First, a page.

COT: Funds exit commodity longs on demand concerns

Ole Hansen

Head of Commodity Strategy

Summary:  Hedge funds cut bullish commodity bets by one-third during the week to February 4. It covered a period where global markets maintained a close eye on China and the continued spreading of the coronavirus. This in order the ascertain its impact on Chinese and global growth. The broad based selling was led by crude oil, gold, copper and soybeans.


Saxo Bank publishes two weekly Commitment of Traders reports (COT) covering leveraged fund positions in commodities, bonds and stock index futures. For IMM currency futures and the VIX, we use the broader measure called non-commercial.

Of all sectors, commodities – for now -  remain the one caught in the cross-hairs of the virus outbreak. In my latest Weekly Commodity Update I wrote: “Commodity markets continue to bear the brunt of the coronavirus outbreak in China. The concern remains that the wider markets have yet to reflect the full impact of the disruption. With China being the world’s most dominant consumer of raw materials, the impact continues to be felt strongly across key commodities and the world is facing the biggest demand shock since the 2009 global financial crisis.”

Hedge funds and large speculators responded to these developments by cutting bullish bets across the sector by one-third or the equivalent of $20 billion. This the biggest one-week reduction since December 2017 was broad-based with 19 out of the 24 futures contracts being net-sold.

Hardest hit was the energy sector as reports began pointing to a 3 million barrels/day drop in Chinese demand. The combined net-long in WTI and Brent crude oil slumped by 94k lots on top of the 83k lots that was sold the previous week. At 484k lots the combined long was still 195k lots above the low last October when Brent reached a $56.15/b low. It closed on Friday at $54.5/b. 

With this in mind the market will be paying close attention to continued efforts from the OPEC+ group of producers. While a 600,000 barrels/day cut was discussed last week in Vienna some uncertainty exists with regards to whether Russia will be prepared to join this effort. Failure to do so could potentially unleash another wave of long liquidation given the risk of sub-50 dollar Brent. 

Slumping natural gas prices in Europe and Asia kept US prices under pressure as well. The combined net-short of four Henry Hub deliverable contracts (futures and swaps) reached a fresh record of 298k lots, almost 400k lots below the five-year average.

For natural gas producers a slowdown in demand from China could not happen at a worse time with global inventories already elevated following a mild Northern Hemisphere winter. In Europe, the Dutch TTF contract dropped to the lowest since August 2009 while in Asia the Japan/Korea LNG (Liquified Natural Gas) contract hit a record low at $3/MMBtu.

All of this being bad news for an already depressed U.S. natural gas market where robust production growth has increasingly been relying on exports through LNG to curb inventories.

Gold longs were cut by 18% or 46k lots to an eight-week low after the price had struggled to respond to an overwhelmingly bullish backdrop of lower stocks, bond yields and general virus uncertainty. The fact that it managed to hold support at $1550/oz last week while ETF holdings rose to a record calmed the nerves with underlying support still strong.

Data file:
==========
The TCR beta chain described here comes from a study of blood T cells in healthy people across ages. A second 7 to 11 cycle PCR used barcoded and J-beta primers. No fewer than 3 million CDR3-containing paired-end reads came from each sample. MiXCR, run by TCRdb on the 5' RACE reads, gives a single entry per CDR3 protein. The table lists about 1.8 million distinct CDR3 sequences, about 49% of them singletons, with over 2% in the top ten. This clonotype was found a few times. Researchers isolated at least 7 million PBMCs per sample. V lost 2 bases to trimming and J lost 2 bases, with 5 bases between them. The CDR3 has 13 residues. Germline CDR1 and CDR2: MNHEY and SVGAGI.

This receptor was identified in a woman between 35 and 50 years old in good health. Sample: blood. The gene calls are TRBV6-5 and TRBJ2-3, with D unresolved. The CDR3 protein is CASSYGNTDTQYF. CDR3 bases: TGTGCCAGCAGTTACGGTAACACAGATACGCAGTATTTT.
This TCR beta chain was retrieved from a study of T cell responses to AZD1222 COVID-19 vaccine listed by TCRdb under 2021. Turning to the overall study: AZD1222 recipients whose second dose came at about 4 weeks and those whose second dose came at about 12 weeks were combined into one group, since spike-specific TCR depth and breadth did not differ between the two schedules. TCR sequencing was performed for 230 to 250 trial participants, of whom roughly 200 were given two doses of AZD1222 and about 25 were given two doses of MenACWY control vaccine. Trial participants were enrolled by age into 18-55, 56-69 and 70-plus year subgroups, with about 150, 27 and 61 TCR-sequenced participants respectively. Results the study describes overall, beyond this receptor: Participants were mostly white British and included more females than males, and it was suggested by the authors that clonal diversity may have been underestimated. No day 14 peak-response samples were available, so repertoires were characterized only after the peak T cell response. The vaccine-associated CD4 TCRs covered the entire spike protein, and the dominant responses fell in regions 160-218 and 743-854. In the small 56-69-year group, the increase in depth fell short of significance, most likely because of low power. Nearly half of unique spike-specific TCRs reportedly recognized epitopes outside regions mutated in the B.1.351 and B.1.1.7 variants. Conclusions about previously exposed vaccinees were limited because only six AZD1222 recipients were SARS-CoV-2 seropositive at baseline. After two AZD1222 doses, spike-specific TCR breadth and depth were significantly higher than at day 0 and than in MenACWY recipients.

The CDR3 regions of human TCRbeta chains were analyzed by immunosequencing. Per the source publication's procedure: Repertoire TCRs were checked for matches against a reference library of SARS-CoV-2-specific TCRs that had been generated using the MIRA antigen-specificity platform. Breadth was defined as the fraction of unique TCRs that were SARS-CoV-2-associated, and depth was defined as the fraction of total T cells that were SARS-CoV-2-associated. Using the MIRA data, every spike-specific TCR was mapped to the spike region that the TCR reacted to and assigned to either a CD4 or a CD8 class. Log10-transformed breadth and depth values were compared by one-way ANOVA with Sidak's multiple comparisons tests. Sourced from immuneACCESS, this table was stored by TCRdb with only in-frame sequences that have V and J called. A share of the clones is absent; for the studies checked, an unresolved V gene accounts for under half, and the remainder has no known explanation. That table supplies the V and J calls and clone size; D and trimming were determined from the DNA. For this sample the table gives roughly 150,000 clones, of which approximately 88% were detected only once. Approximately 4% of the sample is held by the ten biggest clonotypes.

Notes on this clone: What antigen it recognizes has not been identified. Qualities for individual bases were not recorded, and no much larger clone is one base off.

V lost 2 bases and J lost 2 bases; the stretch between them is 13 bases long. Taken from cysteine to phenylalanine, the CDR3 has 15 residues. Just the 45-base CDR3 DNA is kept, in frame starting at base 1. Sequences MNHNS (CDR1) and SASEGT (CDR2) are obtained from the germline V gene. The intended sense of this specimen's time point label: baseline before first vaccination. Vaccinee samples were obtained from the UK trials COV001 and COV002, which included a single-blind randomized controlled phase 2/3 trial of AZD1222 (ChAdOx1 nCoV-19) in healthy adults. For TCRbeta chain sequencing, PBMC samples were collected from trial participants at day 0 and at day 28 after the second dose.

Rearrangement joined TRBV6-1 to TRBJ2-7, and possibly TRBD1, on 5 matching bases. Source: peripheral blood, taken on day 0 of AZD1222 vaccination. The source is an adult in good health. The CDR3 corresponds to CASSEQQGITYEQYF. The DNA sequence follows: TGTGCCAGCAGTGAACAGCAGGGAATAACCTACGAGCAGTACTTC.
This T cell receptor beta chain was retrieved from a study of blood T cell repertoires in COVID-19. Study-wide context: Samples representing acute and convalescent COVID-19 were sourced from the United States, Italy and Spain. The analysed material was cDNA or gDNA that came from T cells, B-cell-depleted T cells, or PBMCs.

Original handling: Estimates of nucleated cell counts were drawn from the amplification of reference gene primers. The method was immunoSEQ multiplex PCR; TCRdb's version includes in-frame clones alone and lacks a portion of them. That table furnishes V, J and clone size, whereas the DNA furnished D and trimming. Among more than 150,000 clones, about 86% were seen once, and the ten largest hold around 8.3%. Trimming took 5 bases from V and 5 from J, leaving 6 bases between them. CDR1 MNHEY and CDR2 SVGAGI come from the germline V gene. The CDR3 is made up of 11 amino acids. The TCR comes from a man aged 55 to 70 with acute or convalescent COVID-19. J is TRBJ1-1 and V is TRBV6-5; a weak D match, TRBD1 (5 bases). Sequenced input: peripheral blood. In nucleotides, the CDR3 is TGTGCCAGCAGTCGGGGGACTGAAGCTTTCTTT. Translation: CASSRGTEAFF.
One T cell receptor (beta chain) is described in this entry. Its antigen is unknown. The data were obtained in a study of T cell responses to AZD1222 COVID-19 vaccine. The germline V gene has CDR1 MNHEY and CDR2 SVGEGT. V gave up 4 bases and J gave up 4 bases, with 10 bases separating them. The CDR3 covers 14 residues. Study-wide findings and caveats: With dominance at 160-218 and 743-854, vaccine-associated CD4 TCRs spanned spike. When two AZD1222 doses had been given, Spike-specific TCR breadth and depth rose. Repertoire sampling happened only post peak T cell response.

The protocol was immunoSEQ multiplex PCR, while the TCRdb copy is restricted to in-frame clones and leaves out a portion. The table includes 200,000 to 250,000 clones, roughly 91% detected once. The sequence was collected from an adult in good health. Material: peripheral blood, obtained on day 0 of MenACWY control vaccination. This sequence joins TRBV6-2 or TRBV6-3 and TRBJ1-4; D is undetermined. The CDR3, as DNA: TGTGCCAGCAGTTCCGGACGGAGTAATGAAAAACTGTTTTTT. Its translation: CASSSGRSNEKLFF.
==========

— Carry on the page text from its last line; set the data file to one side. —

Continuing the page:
The HG copper short more than doubled to 47k lots as funds sold into the bounce early in the week. This despite support from Peoples Bank of China which returned to work after the Lunar New Year to cut rates and add liquidity. With half of the global copper demand coming from China the metal has become a key proxy for the short to medium term outlook in China. Hence the increased selling from funds using copper as a hedge against economic weakness.

In agriculture the risk of slowing Chinese demand hit the soybeans complex hard with funds selling 85k lots across beans, meal and oil. Elsewhere the Chicago wheat long reached a fresh 17-month high. Following a near one-third price collapse since mid-December, the net position in Arabica coffee finally returned to (almost) neutral at 4k lots.

Cocoa went against the prevailing trend with funds increasing their net-long to 67k lots, the highest in more than five years. Cocoa has enjoyed a strong rally so far this year with lack of rain in key production areas of West Africa, the world's top producer, raising concerns over yields. 

What is the Commitments of Traders report?

The Commitments of Traders (COT) report is issued by the US Commodity Futures Trading Commission (CFTC) every Friday at 15:30 EST with data from the week ending the previous Tuesday. The report breaks down the open interest across major futures markets from bonds, stock index, currencies and commodities. The ICE Futures Europe Exchange issues a similar report, also on Fridays, covering Brent crude oil and gas oil.

In commodities, the open interest is broken into the following categories: Producer/Merchant/Processor/User; Swap Dealers; Managed Money and other.

In financials the categories are Dealer/Intermediary; Asset Manager/Institutional; Managed Money and other.

Our focus is primarily on the behaviour of Managed Money traders such as commodity trading advisors (CTA), commodity pool operators (CPO), and unregistered funds.

They are likely to have tight stops and no underlying exposure that is being hedged. This makes them most reactive to changes in fundamental or technical price developments. It provides views about major trends but also helps to decipher when a reversal is looming.

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